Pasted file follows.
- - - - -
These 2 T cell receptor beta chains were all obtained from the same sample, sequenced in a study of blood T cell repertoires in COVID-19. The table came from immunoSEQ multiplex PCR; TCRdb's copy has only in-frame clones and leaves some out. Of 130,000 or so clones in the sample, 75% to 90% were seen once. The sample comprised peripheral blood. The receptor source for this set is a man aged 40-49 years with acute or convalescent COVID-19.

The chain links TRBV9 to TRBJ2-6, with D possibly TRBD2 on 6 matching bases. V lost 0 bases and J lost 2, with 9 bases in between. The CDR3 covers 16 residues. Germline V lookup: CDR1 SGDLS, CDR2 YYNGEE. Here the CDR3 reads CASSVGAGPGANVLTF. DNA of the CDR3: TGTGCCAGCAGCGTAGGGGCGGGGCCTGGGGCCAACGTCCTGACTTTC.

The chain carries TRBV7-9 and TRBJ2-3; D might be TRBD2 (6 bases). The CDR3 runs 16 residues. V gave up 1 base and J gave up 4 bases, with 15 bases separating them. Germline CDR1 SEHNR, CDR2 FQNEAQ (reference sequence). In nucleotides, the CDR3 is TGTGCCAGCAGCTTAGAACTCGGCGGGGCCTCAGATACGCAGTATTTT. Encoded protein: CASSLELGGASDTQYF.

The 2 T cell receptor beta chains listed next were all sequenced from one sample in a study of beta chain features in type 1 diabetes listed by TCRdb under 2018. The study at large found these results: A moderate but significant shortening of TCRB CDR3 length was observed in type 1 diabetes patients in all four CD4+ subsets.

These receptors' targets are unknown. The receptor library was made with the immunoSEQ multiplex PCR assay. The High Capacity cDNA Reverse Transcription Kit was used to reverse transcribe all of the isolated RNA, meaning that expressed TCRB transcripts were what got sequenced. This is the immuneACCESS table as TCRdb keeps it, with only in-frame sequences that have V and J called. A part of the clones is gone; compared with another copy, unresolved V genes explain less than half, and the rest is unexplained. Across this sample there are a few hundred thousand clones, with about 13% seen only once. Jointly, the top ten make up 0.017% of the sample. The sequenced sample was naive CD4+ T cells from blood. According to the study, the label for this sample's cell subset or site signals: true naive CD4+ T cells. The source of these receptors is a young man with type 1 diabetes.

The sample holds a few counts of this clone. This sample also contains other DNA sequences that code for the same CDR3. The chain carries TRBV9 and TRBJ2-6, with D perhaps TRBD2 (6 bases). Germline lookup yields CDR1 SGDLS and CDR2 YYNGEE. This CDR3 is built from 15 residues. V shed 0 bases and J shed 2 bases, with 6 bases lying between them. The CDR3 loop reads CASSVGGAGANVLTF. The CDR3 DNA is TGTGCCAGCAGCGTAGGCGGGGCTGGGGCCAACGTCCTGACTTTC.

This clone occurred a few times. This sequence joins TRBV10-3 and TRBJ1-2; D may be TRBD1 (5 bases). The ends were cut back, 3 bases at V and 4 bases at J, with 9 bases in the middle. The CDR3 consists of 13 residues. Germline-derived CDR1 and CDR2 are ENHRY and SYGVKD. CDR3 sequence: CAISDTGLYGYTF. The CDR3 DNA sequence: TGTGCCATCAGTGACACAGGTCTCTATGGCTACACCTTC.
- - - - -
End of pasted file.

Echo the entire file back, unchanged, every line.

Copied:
These 2 T cell receptor beta chains were all obtained from the same sample, sequenced in a study of blood T cell repertoires in COVID-19. The table came from immunoSEQ multiplex PCR; TCRdb's copy has only in-frame clones and leaves some out. Of 130,000 or so clones in the sample, 75% to 90% were seen once. The sample comprised peripheral blood. The receptor source for this set is a man aged 40-49 years with acute or convalescent COVID-19.

The chain links TRBV9 to TRBJ2-6, with D possibly TRBD2 on 6 matching bases. V lost 0 bases and J lost 2, with 9 bases in between. The CDR3 covers 16 residues. Germline V lookup: CDR1 SGDLS, CDR2 YYNGEE. Here the CDR3 reads CASSVGAGPGANVLTF. DNA of the CDR3: TGTGCCAGCAGCGTAGGGGCGGGGCCTGGGGCCAACGTCCTGACTTTC.

The chain carries TRBV7-9 and TRBJ2-3; D might be TRBD2 (6 bases). The CDR3 runs 16 residues. V gave up 1 base and J gave up 4 bases, with 15 bases separating them. Germline CDR1 SEHNR, CDR2 FQNEAQ (reference sequence). In nucleotides, the CDR3 is TGTGCCAGCAGCTTAGAACTCGGCGGGGCCTCAGATACGCAGTATTTT. Encoded protein: CASSLELGGASDTQYF.

The 2 T cell receptor beta chains listed next were all sequenced from one sample in a study of beta chain features in type 1 diabetes listed by TCRdb under 2018. The study at large found these results: A moderate but significant shortening of TCRB CDR3 length was observed in type 1 diabetes patients in all four CD4+ subsets.

These receptors' targets are unknown. The receptor library was made with the immunoSEQ multiplex PCR assay. The High Capacity cDNA Reverse Transcription Kit was used to reverse transcribe all of the isolated RNA, meaning that expressed TCRB transcripts were what got sequenced. This is the immuneACCESS table as TCRdb keeps it, with only in-frame sequences that have V and J called. A part of the clones is gone; compared with another copy, unresolved V genes explain less than half, and the rest is unexplained. Across this sample there are a few hundred thousand clones, with about 13% seen only once. Jointly, the top ten make up 0.017% of the sample. The sequenced sample was naive CD4+ T cells from blood. According to the study, the label for this sample's cell subset or site signals: true naive CD4+ T cells. The source of these receptors is a young man with type 1 diabetes.

The sample holds a few counts of this clone. This sample also contains other DNA sequences that code for the same CDR3. The chain carries TRBV9 and TRBJ2-6, with D perhaps TRBD2 (6 bases). Germline lookup yields CDR1 SGDLS and CDR2 YYNGEE. This CDR3 is built from 15 residues. V shed 0 bases and J shed 2 bases, with 6 bases lying between them. The CDR3 loop reads CASSVGGAGANVLTF. The CDR3 DNA is TGTGCCAGCAGCGTAGGCGGGGCTGGGGCCAACGTCCTGACTTTC.

This clone occurred a few times. This sequence joins TRBV10-3 and TRBJ1-2; D may be TRBD1 (5 bases). The ends were cut back, 3 bases at V and 4 bases at J, with 9 bases in the middle. The CDR3 consists of 13 residues. Germline-derived CDR1 and CDR2 are ENHRY and SYGVKD. CDR3 sequence: CAISDTGLYGYTF. The CDR3 DNA sequence: TGTGCCATCAGTGACACAGGTCTCTATGGCTACACCTTC.